Will Librarians Still Use Goodreads?

Its no news that Goodreads has become, for many collection development and readers’ advisory librarians, an important tool in finding and evaluating new books. What it will become in the wake of Amazon’s purchase of the site last Friday is still unclear. Founded in 2006, Goodreads boosts over 202 million active users and provides one […]

“The story is our escort”: Chinua Achebe, 1930-2013

There will be many essays in the coming days and weeks assessing the immensity of what Chinua Achebe, whose death was reported today, achieved in his lifetime, and what the global literary community has lost. Though the Nigerian author was not an exceptionally prolific writer—his most famous work, 1958’s iconic Things Fall Apart, is one […]

Fiction: Q & A Matt Bell | February 2013

LJ’s Molly McArdle talks to Matt Bell about his latest release, In the House Upon the Dirt Between the Lake and the Woods.

Debut Authors Discuss Authenticity and Research at ALA Midwinter

The January 26 Association of American Publisher’s (AAP) Debut Author Panel, which featured novelists published by Riverhead, Atlantic Monthly, Norton, and William Morrow, gave four writers an opportunity to talk about how their first books began and how they got to market. Dina Nayeri, Margaret Wrinkle, Sean Pidgeon, and Tara Conklin spoke at length on […]

Librarians & Authors Battle for Trivial Laurels

After sitting through many a Powerpoint slide show of upcoming titles, I was almost giddy (or was that the Seattle coffee?) to attend the Association of American Publishers’ (AAP) Library Family Feud program on Sunday afternoon. Hosted by the voluble (and veteran) quizmaster Chris Vaccari of Sterling Publishing—who hosts a Wednesday quiz night in Manhattan—the Feud pitted […]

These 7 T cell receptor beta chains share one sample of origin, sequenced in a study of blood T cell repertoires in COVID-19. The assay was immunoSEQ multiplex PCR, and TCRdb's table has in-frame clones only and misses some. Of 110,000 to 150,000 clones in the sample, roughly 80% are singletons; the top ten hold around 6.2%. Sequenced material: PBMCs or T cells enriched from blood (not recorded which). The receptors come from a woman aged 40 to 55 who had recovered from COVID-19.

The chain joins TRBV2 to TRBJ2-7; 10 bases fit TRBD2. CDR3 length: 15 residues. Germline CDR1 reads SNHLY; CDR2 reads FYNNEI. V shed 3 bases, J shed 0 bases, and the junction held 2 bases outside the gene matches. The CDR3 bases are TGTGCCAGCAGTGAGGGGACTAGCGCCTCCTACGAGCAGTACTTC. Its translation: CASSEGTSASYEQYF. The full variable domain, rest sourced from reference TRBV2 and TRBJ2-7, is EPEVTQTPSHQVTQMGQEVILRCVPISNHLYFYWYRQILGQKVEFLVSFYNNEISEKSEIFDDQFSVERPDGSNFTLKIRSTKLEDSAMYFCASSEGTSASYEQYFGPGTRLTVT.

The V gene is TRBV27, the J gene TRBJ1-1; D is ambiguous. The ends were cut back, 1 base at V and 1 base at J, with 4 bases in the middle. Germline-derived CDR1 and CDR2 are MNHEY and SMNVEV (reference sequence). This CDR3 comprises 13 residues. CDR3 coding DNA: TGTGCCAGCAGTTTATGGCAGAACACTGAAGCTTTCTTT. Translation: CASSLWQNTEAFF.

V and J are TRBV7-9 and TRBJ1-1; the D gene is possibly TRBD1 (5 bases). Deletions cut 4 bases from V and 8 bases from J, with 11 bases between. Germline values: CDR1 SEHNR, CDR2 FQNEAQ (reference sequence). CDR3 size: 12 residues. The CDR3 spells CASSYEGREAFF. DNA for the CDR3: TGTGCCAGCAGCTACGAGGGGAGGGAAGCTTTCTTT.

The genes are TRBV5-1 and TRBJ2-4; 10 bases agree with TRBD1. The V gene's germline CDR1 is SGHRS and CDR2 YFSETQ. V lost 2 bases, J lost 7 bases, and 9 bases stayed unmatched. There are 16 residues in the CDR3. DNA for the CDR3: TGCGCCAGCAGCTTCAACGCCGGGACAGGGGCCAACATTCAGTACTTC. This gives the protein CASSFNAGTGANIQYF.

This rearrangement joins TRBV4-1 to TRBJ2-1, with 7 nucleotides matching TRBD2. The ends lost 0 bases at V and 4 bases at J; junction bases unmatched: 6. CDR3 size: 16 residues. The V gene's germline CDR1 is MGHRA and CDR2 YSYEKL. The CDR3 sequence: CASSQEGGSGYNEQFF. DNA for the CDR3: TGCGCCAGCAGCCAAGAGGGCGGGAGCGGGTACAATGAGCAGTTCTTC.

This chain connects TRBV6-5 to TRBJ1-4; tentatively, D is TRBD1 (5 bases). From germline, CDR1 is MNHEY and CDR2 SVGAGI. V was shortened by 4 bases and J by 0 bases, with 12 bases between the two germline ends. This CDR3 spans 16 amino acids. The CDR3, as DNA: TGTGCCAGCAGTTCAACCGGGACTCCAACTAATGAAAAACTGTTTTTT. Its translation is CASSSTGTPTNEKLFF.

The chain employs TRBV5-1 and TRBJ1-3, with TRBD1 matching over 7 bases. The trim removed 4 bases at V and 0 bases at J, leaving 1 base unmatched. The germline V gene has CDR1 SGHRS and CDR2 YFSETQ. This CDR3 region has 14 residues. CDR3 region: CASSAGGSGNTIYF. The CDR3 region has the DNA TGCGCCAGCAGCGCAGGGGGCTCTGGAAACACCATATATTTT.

“Rain Is the Ink of the Northwest”: Writers Talk about Place and Fiction at ALA Midwinter

Friday’s ERT/Booklist Author Forum, moderated by Booklist editor Brad Hooper, brought together a diverse group of novelists to talk about the state of the novel and the role place plays in fiction. Literary fiction writer Ruth Ozeki (My Year of Meats), prolific fantasy author Terry Brooks (“Shannara” series), thriller writer Gregg Olsen (Fear Collector), and […]

The Millions Launches Ebook Series

Yesterday, book blog The Millions (which turns ten—an eon in internet years—in 2013) announced a series of short nonfiction ebooks called “The Millions Originals.” These shorts will be longer than the average long magazine article but shorter than the average book: they are nonfiction novellas, in other words. They can be purchased on Apple, Amazon, […]

I Did the Math: Towards a More Diverse NYT Notable Book List

Of the New York Times’s 100 Notable Books of 2012, there are only 39 women, 16 authors of color, and a mere seven women of color. It’s the job of book review editors—as guides to the overwhelming volume of titles published every year—to draw readers’ attention to the kind of books that can broaden their world, that tell the kind of stories that have never been told in print before. These books are out there, but the New York Times needs to do a better job of finding and recognizing them.

Web-Savvy Authors Have Strong Showing in Goodreads Choice Awards

  Goodreads, the bookish social network that allows users to catalog their reads and snoop on those of their friends, has announced the winners of its fourth annual Goodreads Choice Awards, which are voted on by readers. Writers who have a foot in the online world proved popular: Jenny Lawson‘s Let’s Pretend This Never Happened and […]

Simon & Schuster’s New Self-Pub Venture Raises Eyebrows on Cost

On Tuesday, Simon & Schuster tentatively dipped its toes into the lucrative self-publishing market with a service called Archway, launched in partnership with Author Solutions, Inc. (a company owned by Penguin parent company Pearson, but separately operated). The announcement has raised several eyebrows both for the service’s cost—which is thousands of dollars more than similar […]